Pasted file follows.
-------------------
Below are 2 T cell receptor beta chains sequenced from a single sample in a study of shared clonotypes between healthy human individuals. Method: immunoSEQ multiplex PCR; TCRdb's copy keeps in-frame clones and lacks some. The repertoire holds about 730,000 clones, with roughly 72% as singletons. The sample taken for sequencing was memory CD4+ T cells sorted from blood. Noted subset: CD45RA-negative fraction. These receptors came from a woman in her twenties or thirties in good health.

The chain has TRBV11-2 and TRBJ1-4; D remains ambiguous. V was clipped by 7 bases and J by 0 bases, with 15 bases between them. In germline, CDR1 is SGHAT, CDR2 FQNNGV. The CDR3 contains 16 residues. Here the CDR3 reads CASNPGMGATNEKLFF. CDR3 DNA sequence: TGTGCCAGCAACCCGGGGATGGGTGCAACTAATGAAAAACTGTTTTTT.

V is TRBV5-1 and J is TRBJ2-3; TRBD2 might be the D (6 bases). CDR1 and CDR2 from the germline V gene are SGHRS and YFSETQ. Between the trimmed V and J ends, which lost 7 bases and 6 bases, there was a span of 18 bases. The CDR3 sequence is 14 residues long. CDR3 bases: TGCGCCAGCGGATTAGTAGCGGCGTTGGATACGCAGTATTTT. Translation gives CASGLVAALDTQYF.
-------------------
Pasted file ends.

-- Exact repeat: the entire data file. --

Below are 2 T cell receptor beta chains sequenced from a single sample in a study of shared clonotypes between healthy human individuals. Method: immunoSEQ multiplex PCR; TCRdb's copy keeps in-frame clones and lacks some. The repertoire holds about 730,000 clones, with roughly 72% as singletons. The sample taken for sequencing was memory CD4+ T cells sorted from blood. Noted subset: CD45RA-negative fraction. These receptors came from a woman in her twenties or thirties in good health.

The chain has TRBV11-2 and TRBJ1-4; D remains ambiguous. V was clipped by 7 bases and J by 0 bases, with 15 bases between them. In germline, CDR1 is SGHAT, CDR2 FQNNGV. The CDR3 contains 16 residues. Here the CDR3 reads CASNPGMGATNEKLFF. CDR3 DNA sequence: TGTGCCAGCAACCCGGGGATGGGTGCAACTAATGAAAAACTGTTTTTT.

V is TRBV5-1 and J is TRBJ2-3; TRBD2 might be the D (6 bases). CDR1 and CDR2 from the germline V gene are SGHRS and YFSETQ. Between the trimmed V and J ends, which lost 7 bases and 6 bases, there was a span of 18 bases. The CDR3 sequence is 14 residues long. CDR3 bases: TGCGCCAGCGGATTAGTAGCGGCGTTGGATACGCAGTATTTT. Translation gives CASGLVAALDTQYF.